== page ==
Insidious. Catastrophic. Virulent. Three ominous words often used to describe the American opioid epidemic that has been both destroying and ending lives every day of the week for nearly two decades. It has been referred to as the deadliest drug related epidemic in the history of the United States, and it is nearly impossible to find such an event in global history that parallels the dire crisis we face. In the majority of states, opioid related overdoses out number fatal car wrecks; there are 100 overdoses every day and as many as 78 opioid overdose deaths.
The number of deaths on a daily basis would be exponentially greater if it were not for the opioid overdose antidote naloxone—sold under the brand name Narcan. The drug has been hailed by addiction experts and lawmakers alike as a miracle drug—one of the best weapons we have in the fight to curb overdose deaths rates. It is for that reason that practically every state has lightened restrictions on acquiring the overdose reversal drug. First responders across the country now carry naloxone kits, and in many places both addicts and their families can get their hands on naloxone without a prescription.
The drug is now easier to administer than ever, with the advent and approval of a nasal spray version of naloxone. If administered in time, opioid addicts who do too much can be resuscitated. And hopefully, the near death experience will be the eye opener that leads the said overdosee to seek help and start down the road of recovery. After an overdose reversal, a person is in a state of illness, the result of the naloxone causing instant opioid withdrawal—symptoms characterized by sickness and severe pain. The position of vulnerability can be the perfect time to talk to an addict about addiction treatment options and hopefully they will be responsive to the idea.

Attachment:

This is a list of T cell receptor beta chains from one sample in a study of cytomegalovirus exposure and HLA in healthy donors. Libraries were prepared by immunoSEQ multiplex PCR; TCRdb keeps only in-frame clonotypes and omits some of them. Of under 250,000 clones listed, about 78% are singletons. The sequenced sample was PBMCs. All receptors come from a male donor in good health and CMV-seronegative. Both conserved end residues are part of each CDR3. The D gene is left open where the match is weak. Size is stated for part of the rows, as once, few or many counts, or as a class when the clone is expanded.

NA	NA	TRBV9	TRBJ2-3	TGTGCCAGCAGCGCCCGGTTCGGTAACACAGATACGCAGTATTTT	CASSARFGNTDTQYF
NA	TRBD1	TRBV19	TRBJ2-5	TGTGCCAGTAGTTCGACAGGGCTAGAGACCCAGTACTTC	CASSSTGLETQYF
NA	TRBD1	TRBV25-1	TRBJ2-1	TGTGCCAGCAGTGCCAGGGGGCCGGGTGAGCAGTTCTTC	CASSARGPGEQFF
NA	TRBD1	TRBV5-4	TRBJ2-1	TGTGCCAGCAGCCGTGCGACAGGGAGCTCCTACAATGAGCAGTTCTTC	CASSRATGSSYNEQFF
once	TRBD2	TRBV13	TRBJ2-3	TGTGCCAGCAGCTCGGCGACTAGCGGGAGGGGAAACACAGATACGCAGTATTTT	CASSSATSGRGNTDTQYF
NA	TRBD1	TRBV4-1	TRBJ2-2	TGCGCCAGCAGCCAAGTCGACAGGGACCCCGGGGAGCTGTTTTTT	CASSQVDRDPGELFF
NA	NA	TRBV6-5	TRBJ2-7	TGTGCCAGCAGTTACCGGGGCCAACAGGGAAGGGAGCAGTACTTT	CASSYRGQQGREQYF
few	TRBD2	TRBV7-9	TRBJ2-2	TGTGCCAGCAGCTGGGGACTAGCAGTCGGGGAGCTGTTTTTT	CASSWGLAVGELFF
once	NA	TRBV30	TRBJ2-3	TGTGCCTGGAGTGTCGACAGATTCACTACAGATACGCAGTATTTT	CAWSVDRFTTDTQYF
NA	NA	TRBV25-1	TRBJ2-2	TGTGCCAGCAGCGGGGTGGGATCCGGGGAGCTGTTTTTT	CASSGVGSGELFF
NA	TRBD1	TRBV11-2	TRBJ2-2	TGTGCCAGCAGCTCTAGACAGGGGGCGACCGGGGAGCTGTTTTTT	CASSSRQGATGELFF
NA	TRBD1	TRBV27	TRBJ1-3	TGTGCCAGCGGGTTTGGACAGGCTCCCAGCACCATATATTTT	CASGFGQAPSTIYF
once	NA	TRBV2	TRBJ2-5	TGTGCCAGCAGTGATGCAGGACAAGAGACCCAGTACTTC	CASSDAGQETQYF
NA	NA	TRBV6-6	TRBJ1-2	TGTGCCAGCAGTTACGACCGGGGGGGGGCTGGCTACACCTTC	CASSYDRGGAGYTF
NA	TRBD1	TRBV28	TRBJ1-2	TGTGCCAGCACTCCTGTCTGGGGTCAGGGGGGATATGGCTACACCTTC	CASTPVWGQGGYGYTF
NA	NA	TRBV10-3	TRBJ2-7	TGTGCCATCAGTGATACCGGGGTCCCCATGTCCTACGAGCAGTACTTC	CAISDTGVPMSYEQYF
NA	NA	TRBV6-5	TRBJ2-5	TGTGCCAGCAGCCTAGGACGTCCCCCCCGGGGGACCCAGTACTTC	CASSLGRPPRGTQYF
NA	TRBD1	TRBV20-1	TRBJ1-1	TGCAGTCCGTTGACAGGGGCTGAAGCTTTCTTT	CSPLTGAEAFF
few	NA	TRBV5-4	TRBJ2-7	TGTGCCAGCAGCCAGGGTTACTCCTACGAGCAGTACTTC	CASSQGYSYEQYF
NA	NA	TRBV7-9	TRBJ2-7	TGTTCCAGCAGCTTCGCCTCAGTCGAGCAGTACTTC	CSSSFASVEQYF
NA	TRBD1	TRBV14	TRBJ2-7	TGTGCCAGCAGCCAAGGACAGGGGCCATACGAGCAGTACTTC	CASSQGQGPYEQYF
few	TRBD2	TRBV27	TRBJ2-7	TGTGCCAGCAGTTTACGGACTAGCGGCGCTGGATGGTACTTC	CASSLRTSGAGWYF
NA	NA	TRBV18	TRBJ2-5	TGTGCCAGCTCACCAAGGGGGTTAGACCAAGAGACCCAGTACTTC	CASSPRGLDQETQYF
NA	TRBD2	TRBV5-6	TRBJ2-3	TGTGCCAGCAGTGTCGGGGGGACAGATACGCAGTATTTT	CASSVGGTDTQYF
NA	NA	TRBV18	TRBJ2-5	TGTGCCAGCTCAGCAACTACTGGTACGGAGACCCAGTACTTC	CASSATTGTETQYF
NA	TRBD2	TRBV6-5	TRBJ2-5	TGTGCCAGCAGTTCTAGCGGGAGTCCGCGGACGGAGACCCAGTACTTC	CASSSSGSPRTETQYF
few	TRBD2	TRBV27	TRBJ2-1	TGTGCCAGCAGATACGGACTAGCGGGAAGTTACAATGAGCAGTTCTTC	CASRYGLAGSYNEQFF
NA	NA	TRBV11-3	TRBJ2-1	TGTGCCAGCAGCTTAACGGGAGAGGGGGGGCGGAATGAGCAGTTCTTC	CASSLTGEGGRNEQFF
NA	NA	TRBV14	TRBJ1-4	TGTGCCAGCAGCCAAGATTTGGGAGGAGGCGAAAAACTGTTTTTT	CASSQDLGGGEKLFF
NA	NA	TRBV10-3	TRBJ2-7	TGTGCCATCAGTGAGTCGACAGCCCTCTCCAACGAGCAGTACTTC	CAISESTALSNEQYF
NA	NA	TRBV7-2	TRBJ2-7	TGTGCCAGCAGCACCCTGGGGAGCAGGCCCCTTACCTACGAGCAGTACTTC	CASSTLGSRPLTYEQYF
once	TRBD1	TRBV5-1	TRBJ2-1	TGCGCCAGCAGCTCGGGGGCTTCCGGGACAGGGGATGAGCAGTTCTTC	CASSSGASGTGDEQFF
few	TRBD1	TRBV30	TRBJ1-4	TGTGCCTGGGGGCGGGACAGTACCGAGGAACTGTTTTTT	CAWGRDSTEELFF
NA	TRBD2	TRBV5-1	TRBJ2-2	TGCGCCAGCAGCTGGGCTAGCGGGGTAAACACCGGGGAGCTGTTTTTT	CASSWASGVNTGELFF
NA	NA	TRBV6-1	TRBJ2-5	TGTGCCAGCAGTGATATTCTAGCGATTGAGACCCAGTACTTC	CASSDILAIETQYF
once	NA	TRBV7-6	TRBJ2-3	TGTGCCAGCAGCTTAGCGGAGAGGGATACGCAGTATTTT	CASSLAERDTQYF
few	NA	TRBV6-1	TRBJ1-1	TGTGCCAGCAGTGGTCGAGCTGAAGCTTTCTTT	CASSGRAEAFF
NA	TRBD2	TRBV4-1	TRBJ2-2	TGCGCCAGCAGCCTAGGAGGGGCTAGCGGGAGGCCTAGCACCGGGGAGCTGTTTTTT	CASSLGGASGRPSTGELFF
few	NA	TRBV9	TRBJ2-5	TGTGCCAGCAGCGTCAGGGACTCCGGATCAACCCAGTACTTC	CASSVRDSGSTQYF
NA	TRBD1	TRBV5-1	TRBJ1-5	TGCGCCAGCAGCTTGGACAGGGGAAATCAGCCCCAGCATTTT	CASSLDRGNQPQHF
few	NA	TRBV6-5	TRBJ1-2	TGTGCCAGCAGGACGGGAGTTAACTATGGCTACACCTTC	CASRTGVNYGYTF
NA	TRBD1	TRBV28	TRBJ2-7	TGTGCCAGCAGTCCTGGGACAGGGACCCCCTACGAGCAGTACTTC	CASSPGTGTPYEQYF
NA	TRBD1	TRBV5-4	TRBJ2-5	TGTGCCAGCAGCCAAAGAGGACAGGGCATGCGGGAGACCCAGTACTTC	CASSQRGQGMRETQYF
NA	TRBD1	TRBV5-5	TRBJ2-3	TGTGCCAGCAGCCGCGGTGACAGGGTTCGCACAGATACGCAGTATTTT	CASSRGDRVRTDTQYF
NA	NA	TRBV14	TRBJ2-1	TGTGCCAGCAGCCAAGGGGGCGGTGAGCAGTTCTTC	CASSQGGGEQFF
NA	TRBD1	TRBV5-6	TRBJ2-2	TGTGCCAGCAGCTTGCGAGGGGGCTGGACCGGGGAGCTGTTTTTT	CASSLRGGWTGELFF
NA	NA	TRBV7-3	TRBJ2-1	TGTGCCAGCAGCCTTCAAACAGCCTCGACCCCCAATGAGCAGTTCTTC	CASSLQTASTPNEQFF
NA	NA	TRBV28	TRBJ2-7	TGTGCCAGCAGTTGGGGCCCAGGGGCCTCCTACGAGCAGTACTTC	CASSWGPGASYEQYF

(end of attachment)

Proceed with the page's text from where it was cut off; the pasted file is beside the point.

It is a troubling fact that some people with opioid use disorder will experience several overdoses and may continue to show little interest in seeking help. This has led to some critics of naloxone availability expansion efforts to argue that the drug is being used by addicts as safety net, The New York Times reports. It is being contended that some addicts have a needle of heroin in one hand and naloxone in the other; that addicts with naloxone can do as much heroin as they want without fear of fatal consequences, thus perpetuating the cycle of addiction.
While it is true that some individuals with opioid use disorder are not keen on the idea of treatment, even after an overdose, suggesting that opioid users are just dosing their dope willy-nilly is inaccurate. Anybody who claims otherwise has clearly never experienced opioid withdrawal symptoms. As we mentioned earlier, naloxone causes instant opioid withdrawal symptoms—feelings that every opioid addict tries to avoid like the plague.
Naloxone is only to be used as a last resort. People who require it do not view it as way to continue years of opioid abuse, but rather as something that is available if they should need it. Once again, addiction is a disease, not a moral failing. Not everyone is ready for recovery at the same time and until that time comes around—fortunately naloxone is available.